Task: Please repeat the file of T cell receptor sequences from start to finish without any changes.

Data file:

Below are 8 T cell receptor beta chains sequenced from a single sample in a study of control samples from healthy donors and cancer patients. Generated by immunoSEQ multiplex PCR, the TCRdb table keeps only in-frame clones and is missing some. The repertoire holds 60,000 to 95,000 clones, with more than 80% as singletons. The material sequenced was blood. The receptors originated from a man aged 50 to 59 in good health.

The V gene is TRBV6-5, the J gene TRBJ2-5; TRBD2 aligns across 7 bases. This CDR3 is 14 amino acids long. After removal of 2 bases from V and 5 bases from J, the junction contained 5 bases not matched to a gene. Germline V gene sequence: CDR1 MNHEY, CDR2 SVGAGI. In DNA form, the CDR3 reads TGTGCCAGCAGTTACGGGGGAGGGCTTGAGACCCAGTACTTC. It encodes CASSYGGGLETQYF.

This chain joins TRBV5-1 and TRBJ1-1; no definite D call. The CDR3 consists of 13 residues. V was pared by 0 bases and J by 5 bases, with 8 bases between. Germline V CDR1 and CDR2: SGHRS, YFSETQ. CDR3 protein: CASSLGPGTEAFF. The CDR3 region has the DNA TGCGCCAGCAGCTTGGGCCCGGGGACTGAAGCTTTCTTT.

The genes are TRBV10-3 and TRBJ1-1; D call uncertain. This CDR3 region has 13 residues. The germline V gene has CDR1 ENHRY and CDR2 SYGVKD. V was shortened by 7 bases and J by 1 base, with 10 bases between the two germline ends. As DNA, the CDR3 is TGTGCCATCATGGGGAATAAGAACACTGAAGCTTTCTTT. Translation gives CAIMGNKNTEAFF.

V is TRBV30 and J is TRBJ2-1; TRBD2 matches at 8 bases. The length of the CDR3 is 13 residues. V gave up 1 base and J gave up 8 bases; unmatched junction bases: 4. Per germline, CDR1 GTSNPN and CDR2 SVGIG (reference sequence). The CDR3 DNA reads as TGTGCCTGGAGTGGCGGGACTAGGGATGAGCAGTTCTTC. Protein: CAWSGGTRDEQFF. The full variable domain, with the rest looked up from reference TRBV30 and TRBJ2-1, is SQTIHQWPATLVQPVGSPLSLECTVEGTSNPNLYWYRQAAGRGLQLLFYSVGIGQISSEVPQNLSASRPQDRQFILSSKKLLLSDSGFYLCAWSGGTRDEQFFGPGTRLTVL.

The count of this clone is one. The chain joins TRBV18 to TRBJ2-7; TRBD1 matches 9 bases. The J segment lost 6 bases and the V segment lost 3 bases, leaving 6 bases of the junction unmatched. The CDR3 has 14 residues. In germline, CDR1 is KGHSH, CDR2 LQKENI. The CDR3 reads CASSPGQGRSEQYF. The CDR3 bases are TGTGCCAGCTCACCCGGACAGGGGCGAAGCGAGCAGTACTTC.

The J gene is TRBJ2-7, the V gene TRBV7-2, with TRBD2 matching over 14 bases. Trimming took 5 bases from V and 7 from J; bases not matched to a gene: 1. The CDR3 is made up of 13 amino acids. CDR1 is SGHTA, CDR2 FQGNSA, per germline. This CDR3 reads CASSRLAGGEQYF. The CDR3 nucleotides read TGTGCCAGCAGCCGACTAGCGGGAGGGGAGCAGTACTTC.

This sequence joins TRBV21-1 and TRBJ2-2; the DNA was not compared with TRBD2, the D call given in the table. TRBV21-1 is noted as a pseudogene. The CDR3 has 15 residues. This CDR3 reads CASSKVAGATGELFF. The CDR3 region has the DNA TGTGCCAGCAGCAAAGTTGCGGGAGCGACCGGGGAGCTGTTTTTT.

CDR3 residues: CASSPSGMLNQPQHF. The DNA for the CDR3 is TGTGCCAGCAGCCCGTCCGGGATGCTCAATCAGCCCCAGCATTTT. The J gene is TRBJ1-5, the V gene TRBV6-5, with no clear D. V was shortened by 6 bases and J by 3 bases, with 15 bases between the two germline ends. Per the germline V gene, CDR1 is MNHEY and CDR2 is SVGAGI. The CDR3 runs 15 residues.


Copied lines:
Below are 8 T cell receptor beta chains sequenced from a single sample in a study of control samples from healthy donors and cancer patients. Generated by immunoSEQ multiplex PCR, the TCRdb table keeps only in-frame clones and is missing some. The repertoire holds 60,000 to 95,000 clones, with more than 80% as singletons. The material sequenced was blood. The receptors originated from a man aged 50 to 59 in good health.

The V gene is TRBV6-5, the J gene TRBJ2-5; TRBD2 aligns across 7 bases. This CDR3 is 14 amino acids long. After removal of 2 bases from V and 5 bases from J, the junction contained 5 bases not matched to a gene. Germline V gene sequence: CDR1 MNHEY, CDR2 SVGAGI. In DNA form, the CDR3 reads TGTGCCAGCAGTTACGGGGGAGGGCTTGAGACCCAGTACTTC. It encodes CASSYGGGLETQYF.

This chain joins TRBV5-1 and TRBJ1-1; no definite D call. The CDR3 consists of 13 residues. V was pared by 0 bases and J by 5 bases, with 8 bases between. Germline V CDR1 and CDR2: SGHRS, YFSETQ. CDR3 protein: CASSLGPGTEAFF. The CDR3 region has the DNA TGCGCCAGCAGCTTGGGCCCGGGGACTGAAGCTTTCTTT.

The genes are TRBV10-3 and TRBJ1-1; D call uncertain. This CDR3 region has 13 residues. The germline V gene has CDR1 ENHRY and CDR2 SYGVKD. V was shortened by 7 bases and J by 1 base, with 10 bases between the two germline ends. As DNA, the CDR3 is TGTGCCATCATGGGGAATAAGAACACTGAAGCTTTCTTT. Translation gives CAIMGNKNTEAFF.

V is TRBV30 and J is TRBJ2-1; TRBD2 matches at 8 bases. The length of the CDR3 is 13 residues. V gave up 1 base and J gave up 8 bases; unmatched junction bases: 4. Per germline, CDR1 GTSNPN and CDR2 SVGIG (reference sequence). The CDR3 DNA reads as TGTGCCTGGAGTGGCGGGACTAGGGATGAGCAGTTCTTC. Protein: CAWSGGTRDEQFF. The full variable domain, with the rest looked up from reference TRBV30 and TRBJ2-1, is SQTIHQWPATLVQPVGSPLSLECTVEGTSNPNLYWYRQAAGRGLQLLFYSVGIGQISSEVPQNLSASRPQDRQFILSSKKLLLSDSGFYLCAWSGGTRDEQFFGPGTRLTVL.

The count of this clone is one. The chain joins TRBV18 to TRBJ2-7; TRBD1 matches 9 bases. The J segment lost 6 bases and the V segment lost 3 bases, leaving 6 bases of the junction unmatched. The CDR3 has 14 residues. In germline, CDR1 is KGHSH, CDR2 LQKENI. The CDR3 reads CASSPGQGRSEQYF. The CDR3 bases are TGTGCCAGCTCACCCGGACAGGGGCGAAGCGAGCAGTACTTC.

The J gene is TRBJ2-7, the V gene TRBV7-2, with TRBD2 matching over 14 bases. Trimming took 5 bases from V and 7 from J; bases not matched to a gene: 1. The CDR3 is made up of 13 amino acids. CDR1 is SGHTA, CDR2 FQGNSA, per germline. This CDR3 reads CASSRLAGGEQYF. The CDR3 nucleotides read TGTGCCAGCAGCCGACTAGCGGGAGGGGAGCAGTACTTC.

This sequence joins TRBV21-1 and TRBJ2-2; the DNA was not compared with TRBD2, the D call given in the table. TRBV21-1 is noted as a pseudogene. The CDR3 has 15 residues. This CDR3 reads CASSKVAGATGELFF. The CDR3 region has the DNA TGTGCCAGCAGCAAAGTTGCGGGAGCGACCGGGGAGCTGTTTTTT.

CDR3 residues: CASSPSGMLNQPQHF. The DNA for the CDR3 is TGTGCCAGCAGCCCGTCCGGGATGCTCAATCAGCCCCAGCATTTT. The J gene is TRBJ1-5, the V gene TRBV6-5, with no clear D. V was shortened by 6 bases and J by 3 bases, with 15 bases between the two germline ends. Per the germline V gene, CDR1 is MNHEY and CDR2 is SVGAGI. The CDR3 runs 15 residues.